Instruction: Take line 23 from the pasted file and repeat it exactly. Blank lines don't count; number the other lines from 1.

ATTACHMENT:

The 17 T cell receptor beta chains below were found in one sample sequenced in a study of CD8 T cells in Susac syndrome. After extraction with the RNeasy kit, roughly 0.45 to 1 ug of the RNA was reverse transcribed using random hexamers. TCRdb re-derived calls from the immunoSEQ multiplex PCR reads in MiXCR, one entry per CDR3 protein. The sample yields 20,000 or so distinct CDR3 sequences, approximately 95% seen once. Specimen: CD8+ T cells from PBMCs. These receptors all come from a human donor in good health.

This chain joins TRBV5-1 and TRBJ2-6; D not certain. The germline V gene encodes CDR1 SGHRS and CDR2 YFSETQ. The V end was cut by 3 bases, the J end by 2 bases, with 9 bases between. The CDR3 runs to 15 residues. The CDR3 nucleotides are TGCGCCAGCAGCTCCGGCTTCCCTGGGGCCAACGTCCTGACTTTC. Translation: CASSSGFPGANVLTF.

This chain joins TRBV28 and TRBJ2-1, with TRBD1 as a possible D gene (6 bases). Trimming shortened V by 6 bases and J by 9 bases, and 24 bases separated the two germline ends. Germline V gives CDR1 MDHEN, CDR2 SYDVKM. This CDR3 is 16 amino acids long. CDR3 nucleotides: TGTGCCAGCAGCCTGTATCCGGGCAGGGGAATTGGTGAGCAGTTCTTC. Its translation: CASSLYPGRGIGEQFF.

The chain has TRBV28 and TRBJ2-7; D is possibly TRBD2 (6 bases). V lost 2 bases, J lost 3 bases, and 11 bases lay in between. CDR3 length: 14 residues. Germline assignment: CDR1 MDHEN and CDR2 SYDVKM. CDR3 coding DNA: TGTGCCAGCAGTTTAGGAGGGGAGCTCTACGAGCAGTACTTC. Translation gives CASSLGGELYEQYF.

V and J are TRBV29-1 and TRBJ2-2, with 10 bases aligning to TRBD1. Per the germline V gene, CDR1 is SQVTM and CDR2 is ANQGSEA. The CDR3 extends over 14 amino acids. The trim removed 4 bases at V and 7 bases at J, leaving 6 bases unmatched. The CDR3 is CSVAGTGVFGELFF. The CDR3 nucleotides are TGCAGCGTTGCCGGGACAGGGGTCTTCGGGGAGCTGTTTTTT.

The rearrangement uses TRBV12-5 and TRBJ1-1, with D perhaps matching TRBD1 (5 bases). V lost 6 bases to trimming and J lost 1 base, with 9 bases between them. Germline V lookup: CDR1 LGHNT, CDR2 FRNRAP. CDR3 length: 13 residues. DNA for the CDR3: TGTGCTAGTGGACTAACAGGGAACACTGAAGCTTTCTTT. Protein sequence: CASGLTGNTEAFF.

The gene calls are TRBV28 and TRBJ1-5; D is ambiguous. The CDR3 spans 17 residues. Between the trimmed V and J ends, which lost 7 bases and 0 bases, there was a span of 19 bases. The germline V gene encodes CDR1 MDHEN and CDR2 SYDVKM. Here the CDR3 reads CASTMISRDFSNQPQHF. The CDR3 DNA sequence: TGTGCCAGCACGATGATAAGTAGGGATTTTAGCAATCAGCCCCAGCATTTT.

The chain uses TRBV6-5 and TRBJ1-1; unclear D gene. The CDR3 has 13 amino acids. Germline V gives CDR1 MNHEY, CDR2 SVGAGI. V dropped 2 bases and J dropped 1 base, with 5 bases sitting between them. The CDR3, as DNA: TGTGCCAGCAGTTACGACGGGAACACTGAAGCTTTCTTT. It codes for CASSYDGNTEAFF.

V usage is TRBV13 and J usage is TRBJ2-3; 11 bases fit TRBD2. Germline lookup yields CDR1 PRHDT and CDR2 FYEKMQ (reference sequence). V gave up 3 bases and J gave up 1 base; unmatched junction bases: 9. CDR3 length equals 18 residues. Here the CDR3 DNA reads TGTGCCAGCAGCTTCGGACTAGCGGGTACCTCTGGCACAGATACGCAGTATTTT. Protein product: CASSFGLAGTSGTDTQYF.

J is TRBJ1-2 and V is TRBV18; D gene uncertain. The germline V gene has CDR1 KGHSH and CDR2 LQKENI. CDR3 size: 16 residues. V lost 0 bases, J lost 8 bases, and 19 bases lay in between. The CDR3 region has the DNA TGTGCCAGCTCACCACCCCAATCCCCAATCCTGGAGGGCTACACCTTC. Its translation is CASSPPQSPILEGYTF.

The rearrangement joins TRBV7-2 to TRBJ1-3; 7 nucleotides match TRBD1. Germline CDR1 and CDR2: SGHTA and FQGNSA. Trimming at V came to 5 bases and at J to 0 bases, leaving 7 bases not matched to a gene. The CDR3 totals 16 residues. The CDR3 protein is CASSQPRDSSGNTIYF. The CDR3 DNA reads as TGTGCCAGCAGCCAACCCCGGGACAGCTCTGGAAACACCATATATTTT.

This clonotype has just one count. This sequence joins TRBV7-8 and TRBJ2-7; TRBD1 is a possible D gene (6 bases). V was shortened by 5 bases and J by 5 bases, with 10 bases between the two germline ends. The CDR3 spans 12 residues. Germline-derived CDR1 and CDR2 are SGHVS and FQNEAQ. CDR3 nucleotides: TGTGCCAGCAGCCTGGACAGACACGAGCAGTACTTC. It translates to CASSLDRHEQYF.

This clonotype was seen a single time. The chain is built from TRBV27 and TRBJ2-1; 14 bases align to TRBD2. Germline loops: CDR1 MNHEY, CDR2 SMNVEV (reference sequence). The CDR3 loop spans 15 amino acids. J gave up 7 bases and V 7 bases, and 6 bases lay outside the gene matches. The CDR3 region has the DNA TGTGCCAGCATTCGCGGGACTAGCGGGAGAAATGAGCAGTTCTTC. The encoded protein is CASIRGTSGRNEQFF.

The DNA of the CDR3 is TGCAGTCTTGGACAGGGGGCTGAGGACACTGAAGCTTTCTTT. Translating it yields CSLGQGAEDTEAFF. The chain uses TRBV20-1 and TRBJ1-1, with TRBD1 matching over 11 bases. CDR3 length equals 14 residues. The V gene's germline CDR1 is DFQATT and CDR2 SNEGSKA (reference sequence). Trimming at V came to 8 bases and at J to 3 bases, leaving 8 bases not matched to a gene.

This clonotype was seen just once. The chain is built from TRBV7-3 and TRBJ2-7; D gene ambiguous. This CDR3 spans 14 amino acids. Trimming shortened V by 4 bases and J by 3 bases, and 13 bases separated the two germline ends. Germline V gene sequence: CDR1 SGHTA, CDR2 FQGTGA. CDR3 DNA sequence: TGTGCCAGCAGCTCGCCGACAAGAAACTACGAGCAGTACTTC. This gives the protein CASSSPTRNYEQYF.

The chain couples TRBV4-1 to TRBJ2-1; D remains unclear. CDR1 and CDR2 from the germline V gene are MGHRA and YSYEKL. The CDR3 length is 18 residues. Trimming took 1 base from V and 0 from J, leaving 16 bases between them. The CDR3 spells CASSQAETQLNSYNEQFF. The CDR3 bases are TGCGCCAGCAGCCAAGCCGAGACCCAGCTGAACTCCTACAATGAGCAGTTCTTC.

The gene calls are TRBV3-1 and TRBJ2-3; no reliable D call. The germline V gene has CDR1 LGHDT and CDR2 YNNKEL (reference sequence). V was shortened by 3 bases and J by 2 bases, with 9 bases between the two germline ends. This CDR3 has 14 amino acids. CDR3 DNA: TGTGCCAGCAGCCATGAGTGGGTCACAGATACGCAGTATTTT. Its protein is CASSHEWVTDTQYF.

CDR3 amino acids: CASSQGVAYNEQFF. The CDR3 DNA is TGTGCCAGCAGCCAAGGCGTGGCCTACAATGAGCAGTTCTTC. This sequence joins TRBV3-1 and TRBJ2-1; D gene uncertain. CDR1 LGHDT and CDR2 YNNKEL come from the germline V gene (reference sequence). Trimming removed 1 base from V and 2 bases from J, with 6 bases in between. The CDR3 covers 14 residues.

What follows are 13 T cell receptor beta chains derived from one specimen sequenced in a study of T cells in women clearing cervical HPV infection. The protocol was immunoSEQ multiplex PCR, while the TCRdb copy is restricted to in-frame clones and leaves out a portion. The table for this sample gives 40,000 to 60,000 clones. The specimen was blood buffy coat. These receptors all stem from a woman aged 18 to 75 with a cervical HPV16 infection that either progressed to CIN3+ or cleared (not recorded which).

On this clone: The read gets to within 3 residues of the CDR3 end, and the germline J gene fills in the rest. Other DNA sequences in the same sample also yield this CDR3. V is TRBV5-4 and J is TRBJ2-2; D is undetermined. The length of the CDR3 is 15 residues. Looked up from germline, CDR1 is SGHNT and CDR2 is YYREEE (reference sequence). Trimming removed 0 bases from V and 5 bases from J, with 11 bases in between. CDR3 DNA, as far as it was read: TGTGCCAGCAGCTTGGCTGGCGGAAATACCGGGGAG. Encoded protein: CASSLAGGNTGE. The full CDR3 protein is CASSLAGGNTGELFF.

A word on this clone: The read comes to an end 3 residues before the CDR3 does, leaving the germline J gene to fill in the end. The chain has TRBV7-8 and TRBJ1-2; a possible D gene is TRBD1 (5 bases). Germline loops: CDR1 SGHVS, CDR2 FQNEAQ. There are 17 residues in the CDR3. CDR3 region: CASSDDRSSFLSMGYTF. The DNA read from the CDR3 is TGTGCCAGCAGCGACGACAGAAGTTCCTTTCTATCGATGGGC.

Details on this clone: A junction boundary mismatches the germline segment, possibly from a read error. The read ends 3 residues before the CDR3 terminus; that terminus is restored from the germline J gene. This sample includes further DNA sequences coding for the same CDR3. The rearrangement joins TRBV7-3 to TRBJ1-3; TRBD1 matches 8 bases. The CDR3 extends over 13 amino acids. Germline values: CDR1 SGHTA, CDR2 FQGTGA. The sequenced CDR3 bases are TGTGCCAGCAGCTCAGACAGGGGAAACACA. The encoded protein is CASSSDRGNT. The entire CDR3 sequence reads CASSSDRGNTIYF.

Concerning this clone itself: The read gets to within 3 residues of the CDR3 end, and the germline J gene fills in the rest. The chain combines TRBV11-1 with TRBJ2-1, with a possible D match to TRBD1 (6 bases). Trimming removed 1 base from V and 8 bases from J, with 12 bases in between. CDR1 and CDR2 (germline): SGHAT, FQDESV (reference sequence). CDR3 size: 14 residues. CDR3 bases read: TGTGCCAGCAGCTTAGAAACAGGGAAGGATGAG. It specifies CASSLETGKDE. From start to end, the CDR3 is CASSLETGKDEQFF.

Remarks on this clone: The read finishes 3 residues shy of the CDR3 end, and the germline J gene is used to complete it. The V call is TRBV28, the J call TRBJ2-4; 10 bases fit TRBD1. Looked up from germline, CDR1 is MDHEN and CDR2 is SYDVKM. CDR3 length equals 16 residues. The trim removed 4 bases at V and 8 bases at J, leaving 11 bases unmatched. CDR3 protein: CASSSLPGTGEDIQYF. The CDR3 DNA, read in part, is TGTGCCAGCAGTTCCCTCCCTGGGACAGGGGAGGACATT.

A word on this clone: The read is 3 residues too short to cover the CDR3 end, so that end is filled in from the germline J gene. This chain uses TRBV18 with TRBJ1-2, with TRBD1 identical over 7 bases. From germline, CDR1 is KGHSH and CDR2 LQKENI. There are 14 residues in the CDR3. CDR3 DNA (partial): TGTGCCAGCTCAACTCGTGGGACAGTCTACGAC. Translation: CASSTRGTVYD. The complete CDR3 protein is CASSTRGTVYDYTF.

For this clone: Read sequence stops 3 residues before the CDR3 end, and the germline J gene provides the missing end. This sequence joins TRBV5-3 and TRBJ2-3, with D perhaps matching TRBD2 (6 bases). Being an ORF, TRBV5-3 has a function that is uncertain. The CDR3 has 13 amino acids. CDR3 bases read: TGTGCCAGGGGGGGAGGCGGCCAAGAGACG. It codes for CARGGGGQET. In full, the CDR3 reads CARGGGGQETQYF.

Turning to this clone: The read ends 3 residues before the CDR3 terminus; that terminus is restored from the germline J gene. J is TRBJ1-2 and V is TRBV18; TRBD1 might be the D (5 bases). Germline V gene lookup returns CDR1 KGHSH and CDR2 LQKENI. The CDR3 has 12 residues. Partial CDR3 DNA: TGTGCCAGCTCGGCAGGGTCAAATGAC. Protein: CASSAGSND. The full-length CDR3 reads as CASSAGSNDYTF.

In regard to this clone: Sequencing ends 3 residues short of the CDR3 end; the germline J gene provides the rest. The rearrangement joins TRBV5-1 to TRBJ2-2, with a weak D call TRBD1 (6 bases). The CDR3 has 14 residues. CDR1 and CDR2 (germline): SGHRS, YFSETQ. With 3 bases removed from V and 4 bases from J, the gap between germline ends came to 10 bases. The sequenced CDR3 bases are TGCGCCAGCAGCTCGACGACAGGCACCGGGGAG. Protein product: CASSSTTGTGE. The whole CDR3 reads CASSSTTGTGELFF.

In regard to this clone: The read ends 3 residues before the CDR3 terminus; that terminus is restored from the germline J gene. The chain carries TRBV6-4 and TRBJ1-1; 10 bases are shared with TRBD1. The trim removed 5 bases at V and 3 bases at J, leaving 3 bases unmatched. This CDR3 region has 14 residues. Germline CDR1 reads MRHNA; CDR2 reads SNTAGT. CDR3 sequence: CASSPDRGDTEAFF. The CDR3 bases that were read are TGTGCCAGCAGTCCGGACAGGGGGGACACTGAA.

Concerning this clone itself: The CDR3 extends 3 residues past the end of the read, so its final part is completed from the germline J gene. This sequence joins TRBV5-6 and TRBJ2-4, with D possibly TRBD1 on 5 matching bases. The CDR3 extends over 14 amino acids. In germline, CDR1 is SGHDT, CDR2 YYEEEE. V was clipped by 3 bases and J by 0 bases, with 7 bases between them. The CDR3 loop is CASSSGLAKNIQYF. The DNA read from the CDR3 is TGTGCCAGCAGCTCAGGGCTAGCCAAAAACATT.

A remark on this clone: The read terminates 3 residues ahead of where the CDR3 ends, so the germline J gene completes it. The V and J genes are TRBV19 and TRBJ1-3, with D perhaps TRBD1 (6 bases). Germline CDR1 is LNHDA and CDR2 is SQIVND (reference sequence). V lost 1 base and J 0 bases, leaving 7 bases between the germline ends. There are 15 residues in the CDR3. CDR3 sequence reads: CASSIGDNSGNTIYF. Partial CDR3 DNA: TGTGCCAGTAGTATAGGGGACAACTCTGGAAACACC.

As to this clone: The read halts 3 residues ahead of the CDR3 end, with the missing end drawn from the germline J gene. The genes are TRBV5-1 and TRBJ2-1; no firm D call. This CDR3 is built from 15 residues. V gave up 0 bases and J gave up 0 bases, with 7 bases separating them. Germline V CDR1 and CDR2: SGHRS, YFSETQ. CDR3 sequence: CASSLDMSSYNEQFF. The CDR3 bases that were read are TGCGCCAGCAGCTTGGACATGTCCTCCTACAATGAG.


Concerning this clone itself: The read gets to within 3 residues of the CDR3 end, and the germline J gene fills in the rest. The chain combines TRBV11-1 with TRBJ2-1, with a possible D match to TRBD1 (6 bases). Trimming removed 1 base from V and 8 bases from J, with 12 bases in between. CDR1 and CDR2 (germline): SGHAT, FQDESV (reference sequence). CDR3 size: 14 residues. CDR3 bases read: TGTGCCAGCAGCTTAGAAACAGGGAAGGATGAG. It specifies CASSLETGKDE. From start to end, the CDR3 is CASSLETGKDEQFF.